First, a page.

While it is still possible the administration could come back with a rationale for the question that would satisfy Roberts, officials have already stated they faced a June 30 deadline before proceeding with the complex preparations and printing for the census. The federal Voting Rights Act also requires that district boundaries allow minority voters an equal opportunity to elect representatives of their choice. "We are presented, in other words, with an explanation for agency action that is incongruent with what the record reveals about the agency's priorities and decisionmaking process", reads the decision.
"Accepting contrived reasons would defeat the goal of the enterprise", Roberts added. The dissenting justices only dissented "in part" with the ruling.
Emerson Sykes, a staff attorney for the American Civil Liberties Union, welcomed the ruling as a "victory for the First Amendment".
"Today's decision reinforces the Supreme Court's skepticism of state laws that tend to favor businesses owned by in-state residents over those owned by out-of-state individuals", said Steve Vladeck, CNN Supreme Court analyst and professor at the University of Texas School of Law.
Only one Supreme Court Justice - Samuel Chase - has ever been impeached, and that came in 1805. "This decision now means no more looking over our shoulder and worrying if they're going to take away our license", Doug Ketchum said in a statement provided by the Institute for Justice, which represented the family at the Supreme Court.
California received about $77 billion in census-related funding in 2015, according to the Public Policy Institute of California.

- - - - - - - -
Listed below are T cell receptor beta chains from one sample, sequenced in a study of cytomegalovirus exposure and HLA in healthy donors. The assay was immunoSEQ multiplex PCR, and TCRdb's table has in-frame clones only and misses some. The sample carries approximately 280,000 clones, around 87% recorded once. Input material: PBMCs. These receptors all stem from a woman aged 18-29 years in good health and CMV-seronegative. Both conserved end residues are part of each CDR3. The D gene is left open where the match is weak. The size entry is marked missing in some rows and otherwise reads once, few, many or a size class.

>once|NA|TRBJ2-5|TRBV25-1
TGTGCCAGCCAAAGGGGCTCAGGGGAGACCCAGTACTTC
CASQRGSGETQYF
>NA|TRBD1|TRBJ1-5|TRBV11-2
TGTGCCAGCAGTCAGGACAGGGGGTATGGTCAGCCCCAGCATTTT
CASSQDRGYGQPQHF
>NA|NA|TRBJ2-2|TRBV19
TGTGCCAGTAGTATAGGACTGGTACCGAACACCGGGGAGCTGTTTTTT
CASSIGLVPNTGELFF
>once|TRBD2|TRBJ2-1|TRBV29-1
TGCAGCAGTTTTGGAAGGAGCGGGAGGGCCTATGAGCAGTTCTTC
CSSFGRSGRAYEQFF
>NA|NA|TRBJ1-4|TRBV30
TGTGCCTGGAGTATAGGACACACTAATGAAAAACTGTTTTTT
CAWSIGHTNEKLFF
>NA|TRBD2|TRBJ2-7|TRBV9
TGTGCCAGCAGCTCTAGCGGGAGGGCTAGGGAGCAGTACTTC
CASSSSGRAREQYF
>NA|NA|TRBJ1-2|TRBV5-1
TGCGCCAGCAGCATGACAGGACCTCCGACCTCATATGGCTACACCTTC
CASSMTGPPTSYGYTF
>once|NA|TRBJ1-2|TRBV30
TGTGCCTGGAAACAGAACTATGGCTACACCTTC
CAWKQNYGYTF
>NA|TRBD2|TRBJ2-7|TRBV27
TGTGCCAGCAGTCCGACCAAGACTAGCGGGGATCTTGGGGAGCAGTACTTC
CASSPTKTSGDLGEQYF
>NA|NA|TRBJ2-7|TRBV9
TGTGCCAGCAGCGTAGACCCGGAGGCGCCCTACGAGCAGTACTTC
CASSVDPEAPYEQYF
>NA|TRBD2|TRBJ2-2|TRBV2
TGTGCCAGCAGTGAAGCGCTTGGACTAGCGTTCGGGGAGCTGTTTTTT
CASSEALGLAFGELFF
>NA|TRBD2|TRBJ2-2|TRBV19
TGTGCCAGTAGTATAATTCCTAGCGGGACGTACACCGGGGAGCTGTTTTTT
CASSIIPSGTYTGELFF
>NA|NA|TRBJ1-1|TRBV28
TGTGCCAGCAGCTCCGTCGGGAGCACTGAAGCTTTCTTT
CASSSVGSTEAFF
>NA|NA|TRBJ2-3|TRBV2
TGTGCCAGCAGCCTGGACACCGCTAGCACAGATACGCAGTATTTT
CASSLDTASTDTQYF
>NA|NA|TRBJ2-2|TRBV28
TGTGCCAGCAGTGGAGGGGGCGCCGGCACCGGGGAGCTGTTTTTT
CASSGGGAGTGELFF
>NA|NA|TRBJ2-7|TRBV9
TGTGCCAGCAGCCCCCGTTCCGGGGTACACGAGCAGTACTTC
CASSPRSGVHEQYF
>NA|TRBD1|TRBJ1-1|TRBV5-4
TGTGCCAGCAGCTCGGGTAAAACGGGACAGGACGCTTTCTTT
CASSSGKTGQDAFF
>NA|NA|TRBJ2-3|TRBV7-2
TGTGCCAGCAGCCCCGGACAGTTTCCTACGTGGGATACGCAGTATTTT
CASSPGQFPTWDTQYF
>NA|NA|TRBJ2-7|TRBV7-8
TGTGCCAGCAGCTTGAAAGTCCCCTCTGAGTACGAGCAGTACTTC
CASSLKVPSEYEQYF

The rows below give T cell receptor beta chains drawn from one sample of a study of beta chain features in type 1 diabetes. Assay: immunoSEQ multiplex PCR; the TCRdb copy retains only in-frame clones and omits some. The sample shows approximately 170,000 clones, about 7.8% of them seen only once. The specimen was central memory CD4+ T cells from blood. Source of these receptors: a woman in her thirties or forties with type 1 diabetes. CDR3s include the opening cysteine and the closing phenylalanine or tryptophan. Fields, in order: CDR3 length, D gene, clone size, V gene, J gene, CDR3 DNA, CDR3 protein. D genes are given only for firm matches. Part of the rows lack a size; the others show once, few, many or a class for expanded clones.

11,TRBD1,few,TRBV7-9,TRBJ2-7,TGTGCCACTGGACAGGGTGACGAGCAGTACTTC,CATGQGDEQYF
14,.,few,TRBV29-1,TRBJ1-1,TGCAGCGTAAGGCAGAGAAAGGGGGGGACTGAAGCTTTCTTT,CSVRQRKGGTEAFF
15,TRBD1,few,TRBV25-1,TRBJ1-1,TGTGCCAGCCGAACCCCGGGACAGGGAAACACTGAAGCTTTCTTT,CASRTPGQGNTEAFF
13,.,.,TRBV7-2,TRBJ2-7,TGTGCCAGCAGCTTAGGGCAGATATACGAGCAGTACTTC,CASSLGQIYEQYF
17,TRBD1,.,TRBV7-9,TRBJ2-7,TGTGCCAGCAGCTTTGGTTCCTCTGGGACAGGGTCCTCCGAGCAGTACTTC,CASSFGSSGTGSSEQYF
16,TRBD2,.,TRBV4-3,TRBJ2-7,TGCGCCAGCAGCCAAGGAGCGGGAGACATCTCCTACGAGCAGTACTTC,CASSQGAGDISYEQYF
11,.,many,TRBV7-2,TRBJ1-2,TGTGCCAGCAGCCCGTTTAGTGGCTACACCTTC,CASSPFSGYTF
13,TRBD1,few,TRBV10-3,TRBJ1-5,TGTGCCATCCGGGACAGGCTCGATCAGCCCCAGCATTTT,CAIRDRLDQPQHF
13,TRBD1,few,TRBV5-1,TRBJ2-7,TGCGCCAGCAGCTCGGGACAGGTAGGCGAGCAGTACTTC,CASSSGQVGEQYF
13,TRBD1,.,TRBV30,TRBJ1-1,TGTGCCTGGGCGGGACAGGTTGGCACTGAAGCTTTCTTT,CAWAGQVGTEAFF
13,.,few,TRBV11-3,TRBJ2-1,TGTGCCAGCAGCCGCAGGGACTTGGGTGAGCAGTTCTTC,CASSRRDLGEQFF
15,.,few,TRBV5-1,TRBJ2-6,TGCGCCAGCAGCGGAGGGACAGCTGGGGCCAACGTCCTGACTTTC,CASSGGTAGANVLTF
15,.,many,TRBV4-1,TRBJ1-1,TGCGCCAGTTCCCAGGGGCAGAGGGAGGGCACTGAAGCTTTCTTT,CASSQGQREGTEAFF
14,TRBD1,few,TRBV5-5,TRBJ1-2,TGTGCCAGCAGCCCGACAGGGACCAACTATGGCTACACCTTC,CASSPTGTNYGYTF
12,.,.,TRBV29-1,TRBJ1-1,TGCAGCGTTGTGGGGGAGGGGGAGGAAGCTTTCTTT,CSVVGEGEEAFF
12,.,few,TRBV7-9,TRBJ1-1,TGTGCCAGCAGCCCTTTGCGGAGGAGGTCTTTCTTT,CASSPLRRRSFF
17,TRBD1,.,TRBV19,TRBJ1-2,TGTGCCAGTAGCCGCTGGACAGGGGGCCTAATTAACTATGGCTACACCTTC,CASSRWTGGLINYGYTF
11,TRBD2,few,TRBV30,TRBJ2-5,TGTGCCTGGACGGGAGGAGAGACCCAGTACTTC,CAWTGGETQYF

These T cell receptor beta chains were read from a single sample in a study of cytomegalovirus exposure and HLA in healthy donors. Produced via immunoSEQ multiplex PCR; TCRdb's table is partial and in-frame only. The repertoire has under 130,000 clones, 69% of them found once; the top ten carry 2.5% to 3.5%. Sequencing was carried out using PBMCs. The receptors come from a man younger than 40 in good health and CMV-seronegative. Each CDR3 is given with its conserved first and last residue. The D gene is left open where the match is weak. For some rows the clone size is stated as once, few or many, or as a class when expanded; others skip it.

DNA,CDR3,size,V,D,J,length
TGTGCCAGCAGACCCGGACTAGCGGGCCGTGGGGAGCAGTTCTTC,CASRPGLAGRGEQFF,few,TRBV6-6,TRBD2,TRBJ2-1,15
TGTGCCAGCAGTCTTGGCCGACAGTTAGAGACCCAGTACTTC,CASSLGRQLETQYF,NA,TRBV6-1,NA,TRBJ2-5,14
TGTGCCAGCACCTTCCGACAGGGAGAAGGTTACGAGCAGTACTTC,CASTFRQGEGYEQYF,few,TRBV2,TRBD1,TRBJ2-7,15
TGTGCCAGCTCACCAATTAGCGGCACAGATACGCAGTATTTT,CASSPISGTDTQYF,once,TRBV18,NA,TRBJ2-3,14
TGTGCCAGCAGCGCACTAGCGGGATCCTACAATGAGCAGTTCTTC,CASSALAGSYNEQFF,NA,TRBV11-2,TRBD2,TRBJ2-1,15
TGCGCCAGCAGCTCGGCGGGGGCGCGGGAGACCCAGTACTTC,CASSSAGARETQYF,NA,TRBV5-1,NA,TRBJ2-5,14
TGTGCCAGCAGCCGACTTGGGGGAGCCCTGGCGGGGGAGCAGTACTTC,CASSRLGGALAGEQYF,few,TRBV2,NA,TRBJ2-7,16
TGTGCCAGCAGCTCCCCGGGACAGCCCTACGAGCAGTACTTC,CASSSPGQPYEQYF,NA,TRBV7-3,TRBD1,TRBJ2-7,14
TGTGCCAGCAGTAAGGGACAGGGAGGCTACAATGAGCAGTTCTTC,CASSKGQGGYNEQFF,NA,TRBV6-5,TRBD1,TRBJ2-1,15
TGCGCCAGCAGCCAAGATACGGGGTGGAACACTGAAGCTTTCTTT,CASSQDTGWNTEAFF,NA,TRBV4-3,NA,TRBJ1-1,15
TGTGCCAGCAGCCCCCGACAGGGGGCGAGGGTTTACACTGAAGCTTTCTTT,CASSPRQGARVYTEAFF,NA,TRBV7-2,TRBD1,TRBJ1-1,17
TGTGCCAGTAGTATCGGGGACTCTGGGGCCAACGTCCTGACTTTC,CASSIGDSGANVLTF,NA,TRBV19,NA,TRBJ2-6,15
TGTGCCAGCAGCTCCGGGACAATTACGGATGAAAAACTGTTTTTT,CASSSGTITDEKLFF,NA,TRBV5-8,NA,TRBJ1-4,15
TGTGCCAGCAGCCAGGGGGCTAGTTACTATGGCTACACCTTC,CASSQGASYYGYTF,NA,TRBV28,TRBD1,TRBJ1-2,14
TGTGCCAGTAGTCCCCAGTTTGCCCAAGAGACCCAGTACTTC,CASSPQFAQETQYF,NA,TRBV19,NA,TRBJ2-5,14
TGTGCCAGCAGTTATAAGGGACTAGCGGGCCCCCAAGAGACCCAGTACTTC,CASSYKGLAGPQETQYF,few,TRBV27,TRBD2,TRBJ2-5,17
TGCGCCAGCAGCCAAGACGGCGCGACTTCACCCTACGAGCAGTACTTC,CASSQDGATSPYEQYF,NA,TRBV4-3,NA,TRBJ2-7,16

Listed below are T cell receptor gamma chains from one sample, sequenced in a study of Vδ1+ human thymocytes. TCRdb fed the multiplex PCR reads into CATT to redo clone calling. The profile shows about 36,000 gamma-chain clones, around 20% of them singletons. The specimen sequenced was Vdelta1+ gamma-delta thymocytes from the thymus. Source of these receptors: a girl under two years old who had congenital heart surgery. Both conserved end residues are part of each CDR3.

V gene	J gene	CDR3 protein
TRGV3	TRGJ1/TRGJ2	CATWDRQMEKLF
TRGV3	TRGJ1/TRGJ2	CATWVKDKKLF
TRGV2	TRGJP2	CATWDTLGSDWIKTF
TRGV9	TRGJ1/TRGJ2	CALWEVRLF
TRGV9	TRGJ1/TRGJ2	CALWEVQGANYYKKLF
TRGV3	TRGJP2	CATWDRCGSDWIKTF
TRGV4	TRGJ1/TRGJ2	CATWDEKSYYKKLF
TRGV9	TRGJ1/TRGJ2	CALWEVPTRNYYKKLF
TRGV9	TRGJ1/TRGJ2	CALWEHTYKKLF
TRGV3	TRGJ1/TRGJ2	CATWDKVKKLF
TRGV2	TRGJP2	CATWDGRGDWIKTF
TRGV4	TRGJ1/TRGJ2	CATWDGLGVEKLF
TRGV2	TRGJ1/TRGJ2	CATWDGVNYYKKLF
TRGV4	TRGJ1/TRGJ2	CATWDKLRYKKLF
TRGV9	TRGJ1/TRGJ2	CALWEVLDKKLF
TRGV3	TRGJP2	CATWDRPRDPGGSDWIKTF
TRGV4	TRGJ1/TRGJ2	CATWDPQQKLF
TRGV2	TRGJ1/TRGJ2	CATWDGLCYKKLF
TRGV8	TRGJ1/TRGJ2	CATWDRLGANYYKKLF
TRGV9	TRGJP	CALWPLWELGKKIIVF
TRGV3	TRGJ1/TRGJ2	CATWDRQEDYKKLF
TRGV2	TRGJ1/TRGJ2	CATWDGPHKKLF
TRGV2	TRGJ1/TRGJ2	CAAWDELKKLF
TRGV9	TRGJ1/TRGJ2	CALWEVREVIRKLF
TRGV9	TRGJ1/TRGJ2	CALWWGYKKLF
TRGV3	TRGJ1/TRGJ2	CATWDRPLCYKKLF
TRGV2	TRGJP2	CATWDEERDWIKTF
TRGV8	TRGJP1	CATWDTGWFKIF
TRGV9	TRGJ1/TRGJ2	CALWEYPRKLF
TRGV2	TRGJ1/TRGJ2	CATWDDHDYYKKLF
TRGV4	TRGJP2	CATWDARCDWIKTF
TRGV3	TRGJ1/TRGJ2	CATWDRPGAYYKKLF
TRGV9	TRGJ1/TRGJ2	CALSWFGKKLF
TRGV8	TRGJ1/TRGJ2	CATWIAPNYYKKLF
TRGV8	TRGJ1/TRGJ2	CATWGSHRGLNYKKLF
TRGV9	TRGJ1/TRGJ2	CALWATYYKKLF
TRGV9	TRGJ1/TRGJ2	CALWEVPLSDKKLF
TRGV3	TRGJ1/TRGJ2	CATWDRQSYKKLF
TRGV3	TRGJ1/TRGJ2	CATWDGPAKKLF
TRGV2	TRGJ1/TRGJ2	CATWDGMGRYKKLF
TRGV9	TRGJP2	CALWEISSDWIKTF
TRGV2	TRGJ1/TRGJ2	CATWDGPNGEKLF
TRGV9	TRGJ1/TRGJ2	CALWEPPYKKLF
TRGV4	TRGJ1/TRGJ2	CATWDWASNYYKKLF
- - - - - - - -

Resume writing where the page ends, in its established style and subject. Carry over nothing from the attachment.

The rest of the conservative wing preferred to scrap the doctrine in part because they say it gives agencies too much power to shape the law and how it is enforced and interpreted.
The high court did not say the question could not be asked, just that the administration's current justification for adding the question was insufficient. Two of their rulings involved the legality of partisan gerrymandering as well as the necessity of including a citizenship question onto the U.S. Census.
"It is our responsibility to take care of our citizens".
The court voted 5-4 to block the Trump administration plan.
The mixed rulings have given residents in the country - and especially in MI - with mixed feelings.
On Thursday, the U.S. Supreme Court delivered its response: You're on your own.
Opponents of the proposition claim that the question could deter immigrants in particular, who might be anxious their data might be shared with law enforcement or government agencies, from participating in the Census. The ruling also will likely lead to the dismissal of similar partisan gerrymandering cases in Michigan, Ohio and Wisconsin.
Every lower court asked to consider the issue has blocked the administration from adding the question, ruling that Commerce Secretary Wilbur Ross exceeded his authority under federal law or the Constitution by doing so.
They argued that Hispanics and immigrants in particular will refuse to fill out the census form, distorting the count.
Roberts did give a hat tip to a proposed national legislative fix to gerrymandering introduced by U.S. Rep. John Sarbanes, a Baltimore Democrat.
Documents created by Republican strategist Thomas Hofeller, who died previous year, showed he was instrumental behind the scenes in instigating the addition of the question. Since congressional districts and federal funding are based not on the number of citizens but on the total population, the consequences of the undercount would be to reduce the political representation of immigrant-heavy districts, majority densely populated urban centers, and shift federal resources away from them. After the next Census Bureau count in 2020, redistricting efforts begin in 2021.
The administration announced the new question in March 2018.
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